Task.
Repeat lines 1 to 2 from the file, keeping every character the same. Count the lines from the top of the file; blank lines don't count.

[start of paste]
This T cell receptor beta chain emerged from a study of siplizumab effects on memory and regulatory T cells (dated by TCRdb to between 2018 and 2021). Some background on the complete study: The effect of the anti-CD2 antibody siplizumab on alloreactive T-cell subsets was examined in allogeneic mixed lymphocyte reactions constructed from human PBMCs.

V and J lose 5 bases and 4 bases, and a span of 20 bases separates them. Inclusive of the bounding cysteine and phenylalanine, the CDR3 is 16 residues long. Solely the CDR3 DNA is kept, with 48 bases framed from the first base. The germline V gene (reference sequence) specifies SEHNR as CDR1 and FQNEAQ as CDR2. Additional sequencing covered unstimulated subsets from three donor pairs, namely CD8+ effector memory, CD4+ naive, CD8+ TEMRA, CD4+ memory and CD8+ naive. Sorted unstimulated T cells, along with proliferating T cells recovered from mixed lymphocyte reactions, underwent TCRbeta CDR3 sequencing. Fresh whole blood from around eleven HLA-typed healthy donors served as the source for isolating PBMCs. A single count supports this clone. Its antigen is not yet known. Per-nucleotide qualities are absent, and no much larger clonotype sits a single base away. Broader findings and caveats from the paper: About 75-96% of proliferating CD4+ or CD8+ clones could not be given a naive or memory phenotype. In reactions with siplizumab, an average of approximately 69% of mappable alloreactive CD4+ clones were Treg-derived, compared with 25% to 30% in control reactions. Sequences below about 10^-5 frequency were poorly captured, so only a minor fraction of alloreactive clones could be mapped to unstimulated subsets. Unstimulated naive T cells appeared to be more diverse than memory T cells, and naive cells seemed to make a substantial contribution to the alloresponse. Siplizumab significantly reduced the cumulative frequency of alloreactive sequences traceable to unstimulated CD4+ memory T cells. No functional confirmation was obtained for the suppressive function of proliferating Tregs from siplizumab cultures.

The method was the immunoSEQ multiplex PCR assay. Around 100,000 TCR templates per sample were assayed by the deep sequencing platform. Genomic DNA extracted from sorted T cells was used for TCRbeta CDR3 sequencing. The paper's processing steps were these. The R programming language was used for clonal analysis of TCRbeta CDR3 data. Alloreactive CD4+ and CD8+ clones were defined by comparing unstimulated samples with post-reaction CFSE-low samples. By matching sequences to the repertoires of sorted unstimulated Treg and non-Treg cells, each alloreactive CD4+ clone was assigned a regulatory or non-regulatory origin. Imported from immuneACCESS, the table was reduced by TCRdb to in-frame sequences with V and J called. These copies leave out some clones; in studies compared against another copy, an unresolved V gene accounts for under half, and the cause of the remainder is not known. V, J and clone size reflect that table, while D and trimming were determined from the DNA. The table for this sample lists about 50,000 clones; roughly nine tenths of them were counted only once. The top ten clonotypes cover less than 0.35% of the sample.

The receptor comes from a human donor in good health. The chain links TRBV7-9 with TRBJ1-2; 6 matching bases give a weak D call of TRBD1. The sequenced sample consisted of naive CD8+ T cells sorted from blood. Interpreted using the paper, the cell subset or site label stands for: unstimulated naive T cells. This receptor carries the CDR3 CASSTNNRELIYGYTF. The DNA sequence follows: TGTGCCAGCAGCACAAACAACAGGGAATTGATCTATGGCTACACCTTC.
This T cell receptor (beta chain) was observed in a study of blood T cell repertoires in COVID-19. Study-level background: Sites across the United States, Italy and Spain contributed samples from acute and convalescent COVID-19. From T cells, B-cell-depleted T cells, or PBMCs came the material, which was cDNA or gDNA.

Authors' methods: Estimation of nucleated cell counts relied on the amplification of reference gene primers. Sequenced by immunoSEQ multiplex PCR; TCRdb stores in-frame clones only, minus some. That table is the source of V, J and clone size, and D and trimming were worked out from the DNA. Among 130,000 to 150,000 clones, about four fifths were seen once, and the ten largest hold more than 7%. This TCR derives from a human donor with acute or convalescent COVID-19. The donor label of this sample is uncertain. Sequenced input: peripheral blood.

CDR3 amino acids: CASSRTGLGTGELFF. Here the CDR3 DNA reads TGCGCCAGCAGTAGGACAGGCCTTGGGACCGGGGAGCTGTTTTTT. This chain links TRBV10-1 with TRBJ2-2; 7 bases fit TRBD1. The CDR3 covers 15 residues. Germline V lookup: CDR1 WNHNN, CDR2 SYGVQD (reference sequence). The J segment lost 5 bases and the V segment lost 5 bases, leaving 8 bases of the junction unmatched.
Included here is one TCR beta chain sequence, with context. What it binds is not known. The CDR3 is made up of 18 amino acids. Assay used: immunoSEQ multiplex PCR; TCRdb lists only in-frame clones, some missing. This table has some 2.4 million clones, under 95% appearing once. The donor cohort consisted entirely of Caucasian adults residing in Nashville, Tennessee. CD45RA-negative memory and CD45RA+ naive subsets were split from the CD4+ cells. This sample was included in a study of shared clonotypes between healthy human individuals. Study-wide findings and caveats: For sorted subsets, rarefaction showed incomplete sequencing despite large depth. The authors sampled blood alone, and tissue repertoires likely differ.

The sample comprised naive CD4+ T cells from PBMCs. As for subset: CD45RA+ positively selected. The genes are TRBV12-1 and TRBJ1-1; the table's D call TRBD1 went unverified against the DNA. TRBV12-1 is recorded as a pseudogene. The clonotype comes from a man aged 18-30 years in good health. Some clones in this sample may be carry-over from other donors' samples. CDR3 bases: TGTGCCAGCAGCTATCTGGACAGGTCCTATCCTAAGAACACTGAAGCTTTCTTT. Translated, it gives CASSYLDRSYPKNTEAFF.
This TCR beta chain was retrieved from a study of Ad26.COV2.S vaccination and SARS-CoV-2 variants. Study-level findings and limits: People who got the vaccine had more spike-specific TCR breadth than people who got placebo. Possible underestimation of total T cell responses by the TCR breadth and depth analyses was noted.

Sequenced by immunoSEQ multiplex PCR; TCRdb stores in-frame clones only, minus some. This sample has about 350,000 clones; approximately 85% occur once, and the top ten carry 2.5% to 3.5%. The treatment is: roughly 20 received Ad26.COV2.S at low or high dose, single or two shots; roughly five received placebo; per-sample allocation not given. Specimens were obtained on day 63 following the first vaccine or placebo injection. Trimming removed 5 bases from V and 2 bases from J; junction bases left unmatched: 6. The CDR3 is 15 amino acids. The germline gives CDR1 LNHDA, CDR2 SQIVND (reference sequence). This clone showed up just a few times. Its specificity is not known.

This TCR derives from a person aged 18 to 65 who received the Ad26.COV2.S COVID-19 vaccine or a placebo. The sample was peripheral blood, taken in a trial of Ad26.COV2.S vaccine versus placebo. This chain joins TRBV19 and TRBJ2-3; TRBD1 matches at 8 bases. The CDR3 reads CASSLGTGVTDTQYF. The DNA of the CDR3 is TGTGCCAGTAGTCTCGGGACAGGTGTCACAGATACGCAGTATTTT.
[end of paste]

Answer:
This T cell receptor beta chain emerged from a study of siplizumab effects on memory and regulatory T cells (dated by TCRdb to between 2018 and 2021). Some background on the complete study: The effect of the anti-CD2 antibody siplizumab on alloreactive T-cell subsets was examined in allogeneic mixed lymphocyte reactions constructed from human PBMCs.

V and J lose 5 bases and 4 bases, and a span of 20 bases separates them. Inclusive of the bounding cysteine and phenylalanine, the CDR3 is 16 residues long. Solely the CDR3 DNA is kept, with 48 bases framed from the first base. The germline V gene (reference sequence) specifies SEHNR as CDR1 and FQNEAQ as CDR2. Additional sequencing covered unstimulated subsets from three donor pairs, namely CD8+ effector memory, CD4+ naive, CD8+ TEMRA, CD4+ memory and CD8+ naive. Sorted unstimulated T cells, along with proliferating T cells recovered from mixed lymphocyte reactions, underwent TCRbeta CDR3 sequencing. Fresh whole blood from around eleven HLA-typed healthy donors served as the source for isolating PBMCs. A single count supports this clone. Its antigen is not yet known. Per-nucleotide qualities are absent, and no much larger clonotype sits a single base away. Broader findings and caveats from the paper: About 75-96% of proliferating CD4+ or CD8+ clones could not be given a naive or memory phenotype. In reactions with siplizumab, an average of approximately 69% of mappable alloreactive CD4+ clones were Treg-derived, compared with 25% to 30% in control reactions. Sequences below about 10^-5 frequency were poorly captured, so only a minor fraction of alloreactive clones could be mapped to unstimulated subsets. Unstimulated naive T cells appeared to be more diverse than memory T cells, and naive cells seemed to make a substantial contribution to the alloresponse. Siplizumab significantly reduced the cumulative frequency of alloreactive sequences traceable to unstimulated CD4+ memory T cells. No functional confirmation was obtained for the suppressive function of proliferating Tregs from siplizumab cultures.